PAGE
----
Summer Challenges for the Homeless

It is easy to connect the needs of the homeless in winter because the past few winters have been so cold and challenging from a snow, ice and temperature perspective.  However, the weather can be just as challenging to those on the streets during the summer months.

There are some critical needs for our Outreach teams during these months as they try to help those on the streets cope with the weather fluctuations and rain. Heat Stoke and trench Foot are two commonly seen medical conditions which need immediate treatment to minimize the impact on individuals. Shortages in bottled water, rain coats, umbrellas and dry socks are some of the challenges but even items as simple as sunscreen, bug spray and access to poncho’s can make a real difference in our clients ability to cope with severe weather.

Heat stroke is a challenging condition to combat as the symptoms by themselves or in conjunction with others can be related to many different reasons. Some of these symptoms include high body temperature above 104 degrees, altered mental or behavioral state, nausea and vomiting, flushed skin, rapid breathing, racing heart rate and headache.  Many individuals may not realize that they are experiencing many of these together and may chalk it up to just catching a “bug” or being “under the weather.”  For our Outreach team, it is critical to put these indicators together to get a more complete picture of what may be medically going on. The Outreach staff works with a nurse practitioner in the field to help identify these symptoms as well as with the Pedigo Clinic at Horizon House for assessments of those on the street.  If you recognize these or other symptoms in someone, please encourage them to seek medical attention.  We have recently set new records for rain in the month of July for Indianapolis and these challenges will continue to present themselves as those on the street dealing with high heat and large volumes of rain.

Each member of the 14 agency collaborative team has received additional training to identify these and other symptoms that are challenges for those living on the streets. In addition, Outreach teams see many occurrences of Trench foot which is a tingling and/or itching sensation that can include pain, swelling, blotchy skin along with numbness and a heavy feeling in their feet. This typically is a result of being in a wet environment for long periods of time and not having access to dry socks and other foot apparel as shoes. If these symptoms are not treated they can result in even more severe problems such as blisters forming and eventually by skin and tissue dying and falling off. According to a Homeless Health Care Case Report on trench foot published in June 2007, even exposure to temperatures as mild as 55 degrees for ten hours has been shown to cause trench foot.  We have experienced temperatures that flex this low and then go into the 80’s and 90’s during the day with a large amount of rain.  These conditions can present a higher chance of trench foot becoming an issue.  Compounding these factors can be the use of tobacco or alcohol can decrease awareness of these conditions if present in someone’s extremities.  Many of these symptoms can receive interventions ahead of time if some of the items mentioned above are accessible to those with the need.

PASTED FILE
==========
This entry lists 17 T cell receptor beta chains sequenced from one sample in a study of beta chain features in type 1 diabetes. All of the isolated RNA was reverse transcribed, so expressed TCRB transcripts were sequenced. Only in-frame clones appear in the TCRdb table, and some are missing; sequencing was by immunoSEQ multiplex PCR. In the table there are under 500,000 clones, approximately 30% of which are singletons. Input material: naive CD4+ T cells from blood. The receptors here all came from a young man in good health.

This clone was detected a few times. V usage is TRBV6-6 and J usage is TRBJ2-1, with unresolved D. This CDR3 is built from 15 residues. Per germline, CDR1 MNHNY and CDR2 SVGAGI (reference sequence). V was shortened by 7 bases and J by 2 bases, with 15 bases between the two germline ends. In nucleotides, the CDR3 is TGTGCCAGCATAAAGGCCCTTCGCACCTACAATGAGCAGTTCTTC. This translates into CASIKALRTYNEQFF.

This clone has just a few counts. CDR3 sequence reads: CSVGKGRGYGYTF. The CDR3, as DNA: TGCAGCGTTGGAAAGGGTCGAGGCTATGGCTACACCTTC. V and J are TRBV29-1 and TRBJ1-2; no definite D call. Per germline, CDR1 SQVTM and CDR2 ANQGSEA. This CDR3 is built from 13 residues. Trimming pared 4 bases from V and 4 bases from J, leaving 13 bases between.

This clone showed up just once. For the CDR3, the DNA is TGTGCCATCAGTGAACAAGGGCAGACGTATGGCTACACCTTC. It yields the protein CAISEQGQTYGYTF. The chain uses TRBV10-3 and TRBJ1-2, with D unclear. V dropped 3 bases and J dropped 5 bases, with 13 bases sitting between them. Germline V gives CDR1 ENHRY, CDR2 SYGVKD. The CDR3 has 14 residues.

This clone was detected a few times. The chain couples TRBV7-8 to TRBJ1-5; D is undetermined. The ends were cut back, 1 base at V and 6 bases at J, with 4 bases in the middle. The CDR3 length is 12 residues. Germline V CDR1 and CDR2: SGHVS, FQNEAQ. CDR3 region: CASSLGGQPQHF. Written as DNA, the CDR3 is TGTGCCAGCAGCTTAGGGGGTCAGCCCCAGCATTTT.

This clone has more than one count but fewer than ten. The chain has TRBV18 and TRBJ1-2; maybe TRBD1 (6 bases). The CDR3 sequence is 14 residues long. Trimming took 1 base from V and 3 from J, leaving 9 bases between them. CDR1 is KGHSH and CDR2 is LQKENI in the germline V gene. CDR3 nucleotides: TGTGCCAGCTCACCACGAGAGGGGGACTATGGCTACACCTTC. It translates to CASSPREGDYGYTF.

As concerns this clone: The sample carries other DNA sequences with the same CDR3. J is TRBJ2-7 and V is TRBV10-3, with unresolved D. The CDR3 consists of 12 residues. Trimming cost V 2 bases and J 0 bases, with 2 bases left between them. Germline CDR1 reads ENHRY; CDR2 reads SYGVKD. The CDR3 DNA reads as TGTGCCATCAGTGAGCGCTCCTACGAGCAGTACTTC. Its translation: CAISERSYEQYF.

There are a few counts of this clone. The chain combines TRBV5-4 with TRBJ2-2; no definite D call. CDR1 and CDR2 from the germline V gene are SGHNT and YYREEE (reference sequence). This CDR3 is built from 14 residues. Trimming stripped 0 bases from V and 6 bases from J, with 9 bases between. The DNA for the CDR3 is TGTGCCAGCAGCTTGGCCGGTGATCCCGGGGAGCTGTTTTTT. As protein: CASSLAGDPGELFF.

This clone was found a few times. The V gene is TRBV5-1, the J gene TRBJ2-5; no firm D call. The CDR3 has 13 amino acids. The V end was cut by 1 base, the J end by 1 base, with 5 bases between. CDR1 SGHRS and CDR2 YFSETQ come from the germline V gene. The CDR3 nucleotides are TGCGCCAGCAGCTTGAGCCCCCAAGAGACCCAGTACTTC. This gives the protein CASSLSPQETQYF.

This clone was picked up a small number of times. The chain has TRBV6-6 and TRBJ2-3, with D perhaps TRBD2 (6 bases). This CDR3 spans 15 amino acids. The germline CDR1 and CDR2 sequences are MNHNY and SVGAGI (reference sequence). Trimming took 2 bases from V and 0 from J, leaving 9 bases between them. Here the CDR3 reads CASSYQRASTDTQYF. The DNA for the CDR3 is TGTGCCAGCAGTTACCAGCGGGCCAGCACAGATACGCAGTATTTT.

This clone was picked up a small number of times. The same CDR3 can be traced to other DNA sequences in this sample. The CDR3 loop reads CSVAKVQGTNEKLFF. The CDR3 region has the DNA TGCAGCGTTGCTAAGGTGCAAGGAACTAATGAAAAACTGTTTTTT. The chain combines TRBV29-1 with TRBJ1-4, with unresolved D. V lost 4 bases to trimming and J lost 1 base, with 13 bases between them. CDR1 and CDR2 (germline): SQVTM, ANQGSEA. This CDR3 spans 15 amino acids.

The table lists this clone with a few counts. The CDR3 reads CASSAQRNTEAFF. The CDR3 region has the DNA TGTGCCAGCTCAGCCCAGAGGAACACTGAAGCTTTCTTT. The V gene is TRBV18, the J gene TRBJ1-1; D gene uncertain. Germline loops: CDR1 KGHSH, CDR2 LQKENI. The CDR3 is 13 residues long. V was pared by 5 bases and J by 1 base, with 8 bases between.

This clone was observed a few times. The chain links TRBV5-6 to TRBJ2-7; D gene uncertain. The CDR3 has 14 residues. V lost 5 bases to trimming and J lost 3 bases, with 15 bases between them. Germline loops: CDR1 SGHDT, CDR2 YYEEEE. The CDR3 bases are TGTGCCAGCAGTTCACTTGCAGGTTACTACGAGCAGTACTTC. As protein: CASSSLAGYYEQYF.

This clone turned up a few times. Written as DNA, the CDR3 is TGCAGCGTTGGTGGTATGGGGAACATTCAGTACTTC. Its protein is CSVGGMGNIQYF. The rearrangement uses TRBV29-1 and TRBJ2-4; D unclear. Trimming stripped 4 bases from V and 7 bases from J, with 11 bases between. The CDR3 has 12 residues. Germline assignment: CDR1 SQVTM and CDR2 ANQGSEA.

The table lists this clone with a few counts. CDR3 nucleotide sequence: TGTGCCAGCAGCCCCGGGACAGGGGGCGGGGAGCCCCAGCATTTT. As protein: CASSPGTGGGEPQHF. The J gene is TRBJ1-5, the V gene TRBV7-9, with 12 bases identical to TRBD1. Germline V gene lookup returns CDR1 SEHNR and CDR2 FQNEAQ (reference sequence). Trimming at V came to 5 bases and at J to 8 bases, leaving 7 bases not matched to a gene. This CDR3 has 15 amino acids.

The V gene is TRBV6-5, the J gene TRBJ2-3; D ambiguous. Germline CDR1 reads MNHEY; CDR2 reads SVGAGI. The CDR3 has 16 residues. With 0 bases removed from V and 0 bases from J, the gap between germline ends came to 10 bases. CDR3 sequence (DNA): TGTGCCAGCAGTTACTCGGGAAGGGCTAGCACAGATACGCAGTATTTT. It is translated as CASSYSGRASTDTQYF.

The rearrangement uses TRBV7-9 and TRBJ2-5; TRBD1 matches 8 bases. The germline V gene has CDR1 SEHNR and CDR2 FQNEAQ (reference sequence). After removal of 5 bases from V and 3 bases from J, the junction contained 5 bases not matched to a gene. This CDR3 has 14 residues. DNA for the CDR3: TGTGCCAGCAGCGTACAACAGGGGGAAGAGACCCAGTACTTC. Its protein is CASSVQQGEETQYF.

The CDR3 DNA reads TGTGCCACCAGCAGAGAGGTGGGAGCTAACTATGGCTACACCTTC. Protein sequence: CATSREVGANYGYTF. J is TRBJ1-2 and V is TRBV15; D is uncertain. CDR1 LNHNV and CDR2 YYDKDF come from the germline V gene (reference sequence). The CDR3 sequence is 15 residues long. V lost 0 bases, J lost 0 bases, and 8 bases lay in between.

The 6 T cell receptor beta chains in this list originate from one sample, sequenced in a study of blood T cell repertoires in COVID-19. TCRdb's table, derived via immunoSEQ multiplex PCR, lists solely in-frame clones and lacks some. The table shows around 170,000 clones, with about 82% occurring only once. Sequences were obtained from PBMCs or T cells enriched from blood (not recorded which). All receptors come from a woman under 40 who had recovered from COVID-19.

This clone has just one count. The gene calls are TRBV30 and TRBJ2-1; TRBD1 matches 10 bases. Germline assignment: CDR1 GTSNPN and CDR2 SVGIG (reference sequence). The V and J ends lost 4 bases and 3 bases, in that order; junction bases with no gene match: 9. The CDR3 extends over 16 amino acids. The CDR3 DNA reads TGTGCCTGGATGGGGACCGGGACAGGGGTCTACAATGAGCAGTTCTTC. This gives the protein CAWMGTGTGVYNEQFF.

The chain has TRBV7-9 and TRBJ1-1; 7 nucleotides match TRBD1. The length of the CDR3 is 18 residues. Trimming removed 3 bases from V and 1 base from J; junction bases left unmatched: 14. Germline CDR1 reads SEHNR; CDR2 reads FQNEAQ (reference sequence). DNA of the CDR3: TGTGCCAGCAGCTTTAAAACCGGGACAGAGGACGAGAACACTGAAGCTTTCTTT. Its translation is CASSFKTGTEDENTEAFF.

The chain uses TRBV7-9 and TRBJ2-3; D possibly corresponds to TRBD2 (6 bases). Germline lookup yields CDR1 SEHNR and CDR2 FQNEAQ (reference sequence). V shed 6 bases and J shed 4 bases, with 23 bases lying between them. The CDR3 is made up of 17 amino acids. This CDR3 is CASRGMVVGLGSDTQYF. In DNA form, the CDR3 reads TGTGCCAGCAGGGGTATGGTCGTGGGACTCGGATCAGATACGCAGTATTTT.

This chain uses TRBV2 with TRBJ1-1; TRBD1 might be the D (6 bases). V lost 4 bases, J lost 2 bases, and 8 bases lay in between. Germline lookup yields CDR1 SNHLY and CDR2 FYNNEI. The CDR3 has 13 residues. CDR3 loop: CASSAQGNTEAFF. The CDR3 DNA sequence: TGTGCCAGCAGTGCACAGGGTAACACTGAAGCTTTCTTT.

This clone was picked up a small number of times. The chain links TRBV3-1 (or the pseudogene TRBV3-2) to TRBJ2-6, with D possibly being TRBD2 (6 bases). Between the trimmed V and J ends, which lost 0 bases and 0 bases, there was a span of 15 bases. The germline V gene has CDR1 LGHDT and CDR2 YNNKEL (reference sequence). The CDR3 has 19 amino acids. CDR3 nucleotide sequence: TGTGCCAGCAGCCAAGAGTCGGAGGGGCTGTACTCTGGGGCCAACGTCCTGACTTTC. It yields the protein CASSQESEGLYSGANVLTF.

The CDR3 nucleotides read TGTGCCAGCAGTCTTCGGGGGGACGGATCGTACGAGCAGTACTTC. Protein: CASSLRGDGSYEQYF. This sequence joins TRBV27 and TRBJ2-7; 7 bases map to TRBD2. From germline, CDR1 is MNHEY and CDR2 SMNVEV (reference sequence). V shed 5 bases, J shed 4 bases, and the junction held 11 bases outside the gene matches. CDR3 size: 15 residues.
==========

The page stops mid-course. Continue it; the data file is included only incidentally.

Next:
To assist with these needs and others, please contact HealthNet’s Homeless Initiative Program at (317) 957-2275 or at 1835 N. Meridian St. Indianapolis, IN 46202. Contact can also be made through directly to the Indianapolis Professional Blended Street Outreach team of which HIP is a partner organization. A comprehensive list of summer and early fall needs can be found below:

  • Rain Jackets and Ponchos
  • Bottled water
  • Sunscreen
  • Bug repellent
  • Umbrellas
  • Dry socks (uni-sex)

Post by Matt Holland

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